Both authors suggest that Blade Runner (and therefore also other narrative artworks) can help us familiarize ourselves with philosophical concepts and think through philosophical issues. In that sense, they are a useful pedagogical tool, as well as an extended thought experiment: What might the world really look like with sophisticated artificial intelligence? It’s one thing to conceptualize this question when it’s posed in a philosophy classroom; another to enter into and explore the world of this thought experiment, with all its attendant subtleties and ramifications.

Whatever we think about the philosophical fine points of these discussions, Boissoneault certainly gets it right in her closing remarks:

It’s important for scientists to confer with philosophers … but also for members of the public to think through the repercussions of this type of technology.

Art at least can help us with the latter.

Image credit: “Gaff’s Unicorn” by Andromeda Trade Collective, available for purchase here.

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A philosopher and artist is getting lots of recognition lately, culminating in an upcoming solo show at MoMA. Adrian Piper, who received the Golden Lion from the Venice Biennale in 2015, has enjoyed several shows in the past couple of years, and will now have a major exhibition at MoMA, “Adrian Piper: A Synthesis of Intuitions, 1965–2016” (March 31 to July 22, 2018), which will then travel to the Hammer Museum in LA (dates being finalized) before going abroad.

From the MoMA press release:

[T]he exhibition, which will be seen in its entirety only at The Museum of Modern Art, will occupy the Museum’s entire sixth floor—the first time that entire level has been devoted to the work of a living artist.


And the MoMA title isn’t just about her art. She has written about Kant’s notion of intuition. And indeed, this isn’t a case where “philosopher” is just tacked on to add some weight to other titles (like all those “artist, model, poet, DJ, and philosopher”s out there now). Piper is hugely research active in philosophy. To get an idea of her philosophical breadth, see some of her work here. She has published on Kant, aesthetics, rationality, race, and non-Western philosophy. According to Wikipedia, Piper was also the first African-American woman to receive tenure in philosophy in the US.

Her conceptual art is centrally concerned with race – with topics like passing as white, exclusion, otherness – as well as issues like sexism, responsibility, and subjectivity. She examines these issues through performance, drawing, collage, installation, and painting.

And for those of you in NYC or nearby who can’t wait until the MoMA solo show can check out her work at the Levy Gorvy Gallery, up until October 21.

See other announcements:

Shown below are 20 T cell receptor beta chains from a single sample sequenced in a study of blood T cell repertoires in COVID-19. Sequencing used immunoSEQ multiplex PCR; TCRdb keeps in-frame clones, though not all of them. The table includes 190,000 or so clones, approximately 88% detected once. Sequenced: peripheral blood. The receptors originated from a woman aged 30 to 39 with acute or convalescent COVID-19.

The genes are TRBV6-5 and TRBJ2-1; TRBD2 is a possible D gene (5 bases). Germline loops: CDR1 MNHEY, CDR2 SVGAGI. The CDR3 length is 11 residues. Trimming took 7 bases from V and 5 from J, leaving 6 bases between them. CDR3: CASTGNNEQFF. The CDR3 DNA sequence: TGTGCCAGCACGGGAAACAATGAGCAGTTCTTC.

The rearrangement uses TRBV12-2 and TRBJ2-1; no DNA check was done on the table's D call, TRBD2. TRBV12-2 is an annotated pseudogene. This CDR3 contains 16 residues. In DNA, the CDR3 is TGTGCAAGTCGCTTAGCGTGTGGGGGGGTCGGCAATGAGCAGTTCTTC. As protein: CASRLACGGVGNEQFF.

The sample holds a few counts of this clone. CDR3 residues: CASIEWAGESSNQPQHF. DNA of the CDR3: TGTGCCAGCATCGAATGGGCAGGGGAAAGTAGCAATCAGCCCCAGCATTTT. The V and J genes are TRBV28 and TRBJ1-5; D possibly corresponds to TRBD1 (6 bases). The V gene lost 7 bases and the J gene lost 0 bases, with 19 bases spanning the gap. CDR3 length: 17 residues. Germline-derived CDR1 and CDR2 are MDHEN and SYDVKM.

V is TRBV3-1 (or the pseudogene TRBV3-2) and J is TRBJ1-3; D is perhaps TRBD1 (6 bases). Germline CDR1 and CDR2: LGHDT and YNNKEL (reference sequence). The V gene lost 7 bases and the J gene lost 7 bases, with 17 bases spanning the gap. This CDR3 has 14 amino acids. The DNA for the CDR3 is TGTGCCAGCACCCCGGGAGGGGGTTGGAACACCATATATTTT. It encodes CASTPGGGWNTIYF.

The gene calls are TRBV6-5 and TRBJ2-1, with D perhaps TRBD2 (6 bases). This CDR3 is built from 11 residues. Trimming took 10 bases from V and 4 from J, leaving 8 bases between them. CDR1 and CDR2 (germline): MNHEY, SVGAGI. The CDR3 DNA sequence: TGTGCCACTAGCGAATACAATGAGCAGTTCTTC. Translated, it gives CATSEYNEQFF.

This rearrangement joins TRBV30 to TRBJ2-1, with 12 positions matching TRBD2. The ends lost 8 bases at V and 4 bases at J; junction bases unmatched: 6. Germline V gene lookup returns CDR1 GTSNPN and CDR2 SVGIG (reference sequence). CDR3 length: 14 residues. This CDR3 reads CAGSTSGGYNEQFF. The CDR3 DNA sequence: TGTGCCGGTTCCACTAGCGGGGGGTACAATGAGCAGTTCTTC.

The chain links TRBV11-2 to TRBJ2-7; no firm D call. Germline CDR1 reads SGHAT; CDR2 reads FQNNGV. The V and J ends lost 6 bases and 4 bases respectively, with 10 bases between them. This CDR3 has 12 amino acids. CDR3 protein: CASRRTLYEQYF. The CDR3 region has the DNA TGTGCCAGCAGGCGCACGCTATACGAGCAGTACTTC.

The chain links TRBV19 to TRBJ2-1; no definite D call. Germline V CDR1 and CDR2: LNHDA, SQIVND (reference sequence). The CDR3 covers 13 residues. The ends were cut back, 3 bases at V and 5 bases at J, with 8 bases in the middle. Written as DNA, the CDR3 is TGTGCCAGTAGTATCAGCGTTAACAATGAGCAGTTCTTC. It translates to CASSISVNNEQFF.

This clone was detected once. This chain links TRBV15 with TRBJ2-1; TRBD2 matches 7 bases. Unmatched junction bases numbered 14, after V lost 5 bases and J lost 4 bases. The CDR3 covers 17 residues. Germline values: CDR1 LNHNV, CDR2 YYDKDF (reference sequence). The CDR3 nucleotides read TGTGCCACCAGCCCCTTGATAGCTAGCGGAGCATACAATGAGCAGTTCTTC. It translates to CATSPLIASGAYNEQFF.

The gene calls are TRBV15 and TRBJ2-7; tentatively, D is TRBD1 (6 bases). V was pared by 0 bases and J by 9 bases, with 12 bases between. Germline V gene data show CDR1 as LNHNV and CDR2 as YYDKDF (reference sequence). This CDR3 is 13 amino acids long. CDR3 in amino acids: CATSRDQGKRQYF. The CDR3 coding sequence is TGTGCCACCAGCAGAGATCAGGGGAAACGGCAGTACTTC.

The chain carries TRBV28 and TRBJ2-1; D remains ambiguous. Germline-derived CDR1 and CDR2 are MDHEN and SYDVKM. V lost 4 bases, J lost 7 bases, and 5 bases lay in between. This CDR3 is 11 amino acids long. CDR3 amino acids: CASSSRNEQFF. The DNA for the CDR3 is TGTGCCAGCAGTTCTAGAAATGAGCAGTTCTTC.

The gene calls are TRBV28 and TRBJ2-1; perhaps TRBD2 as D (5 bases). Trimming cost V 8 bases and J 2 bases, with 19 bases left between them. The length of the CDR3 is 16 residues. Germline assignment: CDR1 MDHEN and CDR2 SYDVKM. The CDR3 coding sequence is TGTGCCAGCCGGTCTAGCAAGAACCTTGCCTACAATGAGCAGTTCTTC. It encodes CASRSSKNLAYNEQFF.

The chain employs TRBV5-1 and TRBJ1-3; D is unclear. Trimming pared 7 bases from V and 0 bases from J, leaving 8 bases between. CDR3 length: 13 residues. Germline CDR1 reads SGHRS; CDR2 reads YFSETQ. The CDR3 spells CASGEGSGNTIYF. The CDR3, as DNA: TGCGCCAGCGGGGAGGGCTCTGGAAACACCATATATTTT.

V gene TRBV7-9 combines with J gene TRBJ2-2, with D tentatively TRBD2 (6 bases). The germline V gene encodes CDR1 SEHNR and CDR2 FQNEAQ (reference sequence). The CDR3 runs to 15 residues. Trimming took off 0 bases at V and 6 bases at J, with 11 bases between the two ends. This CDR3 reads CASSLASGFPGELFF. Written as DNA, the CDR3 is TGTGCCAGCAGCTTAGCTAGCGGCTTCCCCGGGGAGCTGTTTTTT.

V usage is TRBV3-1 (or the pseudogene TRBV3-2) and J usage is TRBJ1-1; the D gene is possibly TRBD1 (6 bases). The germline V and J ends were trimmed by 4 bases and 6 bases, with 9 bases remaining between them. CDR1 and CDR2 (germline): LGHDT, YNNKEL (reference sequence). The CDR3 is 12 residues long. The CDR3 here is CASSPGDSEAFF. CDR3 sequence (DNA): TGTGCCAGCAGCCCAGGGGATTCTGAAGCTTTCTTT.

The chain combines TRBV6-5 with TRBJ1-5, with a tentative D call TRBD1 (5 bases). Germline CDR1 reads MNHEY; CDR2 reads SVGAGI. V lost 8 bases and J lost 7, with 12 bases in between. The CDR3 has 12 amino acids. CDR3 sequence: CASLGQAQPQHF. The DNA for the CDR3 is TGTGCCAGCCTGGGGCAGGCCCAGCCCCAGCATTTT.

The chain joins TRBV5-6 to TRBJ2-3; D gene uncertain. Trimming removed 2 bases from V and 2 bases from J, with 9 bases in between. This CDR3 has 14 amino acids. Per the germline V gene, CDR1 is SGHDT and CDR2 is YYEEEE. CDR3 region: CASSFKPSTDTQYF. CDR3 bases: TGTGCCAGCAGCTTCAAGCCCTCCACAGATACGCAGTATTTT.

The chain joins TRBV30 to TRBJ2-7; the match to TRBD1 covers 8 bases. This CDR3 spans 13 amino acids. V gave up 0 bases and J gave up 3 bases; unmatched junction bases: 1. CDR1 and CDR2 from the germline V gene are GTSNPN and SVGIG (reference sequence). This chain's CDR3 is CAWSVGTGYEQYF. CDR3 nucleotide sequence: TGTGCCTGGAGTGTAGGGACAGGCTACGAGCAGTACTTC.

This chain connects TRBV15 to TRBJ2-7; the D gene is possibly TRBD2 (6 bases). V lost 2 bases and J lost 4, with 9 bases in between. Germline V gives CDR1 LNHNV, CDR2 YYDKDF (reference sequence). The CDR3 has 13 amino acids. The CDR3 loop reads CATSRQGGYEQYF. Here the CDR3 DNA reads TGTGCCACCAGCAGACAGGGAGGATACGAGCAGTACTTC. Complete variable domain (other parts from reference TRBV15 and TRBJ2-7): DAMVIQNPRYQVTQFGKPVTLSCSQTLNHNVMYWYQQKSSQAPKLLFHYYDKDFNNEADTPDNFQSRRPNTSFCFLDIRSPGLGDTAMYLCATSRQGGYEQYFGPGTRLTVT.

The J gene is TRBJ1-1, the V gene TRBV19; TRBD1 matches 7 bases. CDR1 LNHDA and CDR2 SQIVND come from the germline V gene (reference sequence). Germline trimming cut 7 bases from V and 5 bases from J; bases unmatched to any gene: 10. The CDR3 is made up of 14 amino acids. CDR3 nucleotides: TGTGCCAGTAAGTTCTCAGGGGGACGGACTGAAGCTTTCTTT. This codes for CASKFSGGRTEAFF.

What follows is a guest post by John Rapko about the recent Guggenheim Museum controversy.

The controversy

On Friday, September 22, a friend sent me an e-mail alerting me to an on-line petition. This time the issue was that the Guggenheim Museum in New York City had released a list of the names of the artists and their works to be included in the upcoming show “Art and China after 1989: Theater of the World.” Among the 150 works were three involving live animals, including a video of an installation by Sun Yuan and Peng Yu wherein dogs were strapped into opposing treadmills, where they ran in place, tugged, and snarled at each other to exhaustion. The two other pieces are by artists better-known outside China: a notorious piece by Huang Yong Ping, “Theater of the World”, which shows a large structure wherein many reptiles and insects have been placed, with the animals left to willy-nilly eat each other, fight for space, or make some kind of mutual accommodation; and a video by Xu Bing that shows a boar and a sow, each densely painted with nonsense–Chinese and –Roman characters, mating in a gallery. Thousands of people, including myself after a scanning, were signing the petition. The Guggenheim quickly released a statement urging people to consider the works as a document of their times, and to reflect upon the situation of the artists who were driven to make such works. The signing of the petition only quickened, and by Tuesday, September 26, when the Guggenheim announced that the works would not be shown, supposedly because of the threatening tone of many of the complaints about the show, the petition had garnered over half a million signatories. What had happened? Was it simply a matter of an internet mob hurling electronic threats of violence towards the museum’s employees that forced the otherwise unjustified withdrawal of the works, as the Guggenheim stated? Was the withdrawal further a cowardly capitulation to thugs with an impoverished understanding of animal rights and human rights, indeed “tragic for a modern society”, as the artist Ai Weiwei said? Is this an act of “censorship” violating the artists’ “right to free expression”, as Huang Yong Ping, the artist behind one of the allegedly objectionable works has urged? Or had an inexplicable category mistake been corrected, as implied by the countless objections that “animal torture is not art“?  Continue reading